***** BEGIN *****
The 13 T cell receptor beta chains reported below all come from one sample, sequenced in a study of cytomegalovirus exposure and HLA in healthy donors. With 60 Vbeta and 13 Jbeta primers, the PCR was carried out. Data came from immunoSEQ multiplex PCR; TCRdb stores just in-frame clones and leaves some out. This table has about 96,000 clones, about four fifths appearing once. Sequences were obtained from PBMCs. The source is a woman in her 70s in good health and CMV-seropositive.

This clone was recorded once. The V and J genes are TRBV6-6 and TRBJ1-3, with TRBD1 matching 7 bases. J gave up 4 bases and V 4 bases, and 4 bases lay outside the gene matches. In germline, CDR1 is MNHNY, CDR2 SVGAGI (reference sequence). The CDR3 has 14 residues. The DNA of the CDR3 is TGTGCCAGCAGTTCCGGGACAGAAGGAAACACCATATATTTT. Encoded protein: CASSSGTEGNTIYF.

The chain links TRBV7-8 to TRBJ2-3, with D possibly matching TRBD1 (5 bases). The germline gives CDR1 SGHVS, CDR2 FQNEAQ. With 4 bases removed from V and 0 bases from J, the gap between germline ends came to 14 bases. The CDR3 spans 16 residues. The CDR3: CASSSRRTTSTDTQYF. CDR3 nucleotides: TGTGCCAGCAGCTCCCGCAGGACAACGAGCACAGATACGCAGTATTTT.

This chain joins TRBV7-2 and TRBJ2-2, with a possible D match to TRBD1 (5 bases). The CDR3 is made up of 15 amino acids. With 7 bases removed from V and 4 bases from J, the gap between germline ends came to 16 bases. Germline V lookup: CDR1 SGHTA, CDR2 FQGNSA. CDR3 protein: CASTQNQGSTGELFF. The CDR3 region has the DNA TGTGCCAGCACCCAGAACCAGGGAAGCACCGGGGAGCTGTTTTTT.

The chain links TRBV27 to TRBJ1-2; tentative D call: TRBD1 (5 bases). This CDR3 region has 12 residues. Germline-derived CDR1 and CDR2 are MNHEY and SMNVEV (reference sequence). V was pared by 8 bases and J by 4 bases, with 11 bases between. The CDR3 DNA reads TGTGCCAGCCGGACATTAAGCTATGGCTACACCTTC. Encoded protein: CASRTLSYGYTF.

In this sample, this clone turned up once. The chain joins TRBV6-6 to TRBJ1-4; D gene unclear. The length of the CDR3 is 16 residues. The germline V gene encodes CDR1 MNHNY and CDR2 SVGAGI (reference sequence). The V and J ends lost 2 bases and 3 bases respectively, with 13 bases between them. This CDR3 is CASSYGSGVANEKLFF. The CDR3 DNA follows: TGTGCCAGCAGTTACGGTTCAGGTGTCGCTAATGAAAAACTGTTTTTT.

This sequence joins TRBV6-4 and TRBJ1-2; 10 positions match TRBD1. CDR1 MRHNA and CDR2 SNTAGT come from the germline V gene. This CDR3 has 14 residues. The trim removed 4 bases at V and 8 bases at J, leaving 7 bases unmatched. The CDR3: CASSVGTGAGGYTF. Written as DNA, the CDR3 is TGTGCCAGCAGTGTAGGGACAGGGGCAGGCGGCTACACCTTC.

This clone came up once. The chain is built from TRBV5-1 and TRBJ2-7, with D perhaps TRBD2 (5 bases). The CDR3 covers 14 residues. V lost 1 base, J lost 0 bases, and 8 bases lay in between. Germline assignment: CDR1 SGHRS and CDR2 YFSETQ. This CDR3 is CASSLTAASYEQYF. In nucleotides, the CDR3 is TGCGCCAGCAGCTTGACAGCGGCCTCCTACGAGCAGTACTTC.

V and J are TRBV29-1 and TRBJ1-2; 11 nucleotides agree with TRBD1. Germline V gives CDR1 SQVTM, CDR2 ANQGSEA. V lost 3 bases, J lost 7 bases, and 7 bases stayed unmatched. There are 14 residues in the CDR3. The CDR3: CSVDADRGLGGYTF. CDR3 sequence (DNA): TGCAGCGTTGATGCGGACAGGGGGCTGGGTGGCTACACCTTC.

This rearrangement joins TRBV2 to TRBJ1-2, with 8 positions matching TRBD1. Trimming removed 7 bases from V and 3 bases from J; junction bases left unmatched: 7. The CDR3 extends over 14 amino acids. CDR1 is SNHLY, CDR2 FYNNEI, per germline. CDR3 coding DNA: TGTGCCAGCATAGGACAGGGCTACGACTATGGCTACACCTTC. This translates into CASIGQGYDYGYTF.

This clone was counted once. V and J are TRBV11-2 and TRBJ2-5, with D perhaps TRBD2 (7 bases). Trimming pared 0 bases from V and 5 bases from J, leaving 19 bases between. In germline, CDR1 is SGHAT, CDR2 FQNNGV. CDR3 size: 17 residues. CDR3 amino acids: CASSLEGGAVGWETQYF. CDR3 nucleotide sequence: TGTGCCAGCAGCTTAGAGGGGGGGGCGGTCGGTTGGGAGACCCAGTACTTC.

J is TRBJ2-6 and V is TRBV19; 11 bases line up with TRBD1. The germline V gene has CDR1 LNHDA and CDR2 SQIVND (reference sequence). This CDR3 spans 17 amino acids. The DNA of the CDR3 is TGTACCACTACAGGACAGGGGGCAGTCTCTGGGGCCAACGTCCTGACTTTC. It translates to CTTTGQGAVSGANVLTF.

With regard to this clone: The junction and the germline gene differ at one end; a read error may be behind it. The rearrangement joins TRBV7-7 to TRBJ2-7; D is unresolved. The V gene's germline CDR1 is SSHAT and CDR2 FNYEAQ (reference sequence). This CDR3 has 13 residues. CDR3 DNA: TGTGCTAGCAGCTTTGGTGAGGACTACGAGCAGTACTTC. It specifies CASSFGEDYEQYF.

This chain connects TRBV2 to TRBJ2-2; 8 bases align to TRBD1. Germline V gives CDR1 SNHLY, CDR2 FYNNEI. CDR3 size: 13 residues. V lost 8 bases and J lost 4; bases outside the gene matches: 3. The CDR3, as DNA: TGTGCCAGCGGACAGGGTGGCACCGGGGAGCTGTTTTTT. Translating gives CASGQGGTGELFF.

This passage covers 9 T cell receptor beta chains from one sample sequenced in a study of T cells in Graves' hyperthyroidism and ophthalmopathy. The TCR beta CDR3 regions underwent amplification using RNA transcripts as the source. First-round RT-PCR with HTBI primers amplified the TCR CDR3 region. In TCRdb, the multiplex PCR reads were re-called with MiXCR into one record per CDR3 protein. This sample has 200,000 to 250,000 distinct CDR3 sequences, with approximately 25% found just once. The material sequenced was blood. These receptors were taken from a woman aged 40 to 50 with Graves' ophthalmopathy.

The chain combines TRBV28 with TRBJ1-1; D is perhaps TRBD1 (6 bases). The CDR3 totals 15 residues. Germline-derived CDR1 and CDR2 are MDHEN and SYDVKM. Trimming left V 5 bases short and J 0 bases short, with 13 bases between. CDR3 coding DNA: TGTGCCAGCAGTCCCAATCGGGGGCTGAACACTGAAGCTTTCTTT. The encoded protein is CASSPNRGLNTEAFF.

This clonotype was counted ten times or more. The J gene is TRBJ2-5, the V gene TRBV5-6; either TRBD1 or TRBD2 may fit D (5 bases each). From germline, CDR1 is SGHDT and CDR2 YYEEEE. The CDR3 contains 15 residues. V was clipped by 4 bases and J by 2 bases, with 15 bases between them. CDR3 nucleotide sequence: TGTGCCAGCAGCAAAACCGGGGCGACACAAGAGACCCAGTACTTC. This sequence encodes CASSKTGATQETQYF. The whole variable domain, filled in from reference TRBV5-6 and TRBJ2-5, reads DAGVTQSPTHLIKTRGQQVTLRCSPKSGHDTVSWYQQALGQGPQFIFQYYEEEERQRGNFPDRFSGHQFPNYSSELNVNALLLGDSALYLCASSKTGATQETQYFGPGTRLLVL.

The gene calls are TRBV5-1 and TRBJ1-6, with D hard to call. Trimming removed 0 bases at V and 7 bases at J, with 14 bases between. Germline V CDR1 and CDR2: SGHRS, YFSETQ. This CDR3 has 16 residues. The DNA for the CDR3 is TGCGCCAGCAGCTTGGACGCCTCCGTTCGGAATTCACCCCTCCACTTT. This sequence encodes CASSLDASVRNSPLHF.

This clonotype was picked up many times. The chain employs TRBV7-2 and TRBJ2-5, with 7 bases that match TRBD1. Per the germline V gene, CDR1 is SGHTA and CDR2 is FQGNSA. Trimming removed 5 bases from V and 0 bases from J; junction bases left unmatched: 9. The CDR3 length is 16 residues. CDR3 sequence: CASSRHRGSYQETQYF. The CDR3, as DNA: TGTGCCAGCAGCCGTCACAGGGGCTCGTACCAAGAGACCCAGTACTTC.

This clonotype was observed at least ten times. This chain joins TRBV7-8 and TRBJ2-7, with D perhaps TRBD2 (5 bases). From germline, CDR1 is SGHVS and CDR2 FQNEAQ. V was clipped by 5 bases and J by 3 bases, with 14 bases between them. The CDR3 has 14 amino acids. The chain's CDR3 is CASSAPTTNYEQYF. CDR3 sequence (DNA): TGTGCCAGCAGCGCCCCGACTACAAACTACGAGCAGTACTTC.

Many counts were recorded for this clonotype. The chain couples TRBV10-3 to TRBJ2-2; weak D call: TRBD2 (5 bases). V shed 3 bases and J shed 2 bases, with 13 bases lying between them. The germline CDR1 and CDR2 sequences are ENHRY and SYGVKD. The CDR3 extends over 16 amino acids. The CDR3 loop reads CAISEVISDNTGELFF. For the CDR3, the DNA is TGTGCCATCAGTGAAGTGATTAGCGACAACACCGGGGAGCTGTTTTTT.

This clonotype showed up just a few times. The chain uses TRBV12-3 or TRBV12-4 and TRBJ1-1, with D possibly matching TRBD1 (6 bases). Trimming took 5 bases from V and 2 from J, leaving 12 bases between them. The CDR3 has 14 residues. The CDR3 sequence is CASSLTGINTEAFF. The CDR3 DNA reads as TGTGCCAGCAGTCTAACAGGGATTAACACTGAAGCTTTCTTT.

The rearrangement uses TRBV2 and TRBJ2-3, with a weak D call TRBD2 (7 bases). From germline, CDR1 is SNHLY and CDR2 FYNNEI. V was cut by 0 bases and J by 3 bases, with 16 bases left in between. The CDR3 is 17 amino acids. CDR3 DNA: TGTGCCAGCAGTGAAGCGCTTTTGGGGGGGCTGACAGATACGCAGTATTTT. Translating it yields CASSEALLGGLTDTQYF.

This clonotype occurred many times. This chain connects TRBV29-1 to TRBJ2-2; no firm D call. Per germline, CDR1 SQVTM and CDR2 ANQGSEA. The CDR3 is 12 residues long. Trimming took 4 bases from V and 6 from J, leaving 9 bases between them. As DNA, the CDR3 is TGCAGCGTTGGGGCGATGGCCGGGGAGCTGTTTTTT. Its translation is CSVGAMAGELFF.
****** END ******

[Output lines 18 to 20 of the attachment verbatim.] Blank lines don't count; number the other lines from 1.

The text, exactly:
The gene calls are TRBV5-1 and TRBJ1-6, with D hard to call. Trimming removed 0 bases at V and 7 bases at J, with 14 bases between. Germline V CDR1 and CDR2: SGHRS, YFSETQ. This CDR3 has 16 residues. The DNA for the CDR3 is TGCGCCAGCAGCTTGGACGCCTCCGTTCGGAATTCACCCCTCCACTTT. This sequence encodes CASSLDASVRNSPLHF.

This clonotype was picked up many times. The chain employs TRBV7-2 and TRBJ2-5, with 7 bases that match TRBD1. Per the germline V gene, CDR1 is SGHTA and CDR2 is FQGNSA. Trimming removed 5 bases from V and 0 bases from J; junction bases left unmatched: 9. The CDR3 length is 16 residues. CDR3 sequence: CASSRHRGSYQETQYF. The CDR3, as DNA: TGTGCCAGCAGCCGTCACAGGGGCTCGTACCAAGAGACCCAGTACTTC.

This clonotype was observed at least ten times. This chain joins TRBV7-8 and TRBJ2-7, with D perhaps TRBD2 (5 bases). From germline, CDR1 is SGHVS and CDR2 FQNEAQ. V was clipped by 5 bases and J by 3 bases, with 14 bases between them. The CDR3 has 14 amino acids. The chain's CDR3 is CASSAPTTNYEQYF. CDR3 sequence (DNA): TGTGCCAGCAGCGCCCCGACTACAAACTACGAGCAGTACTTC.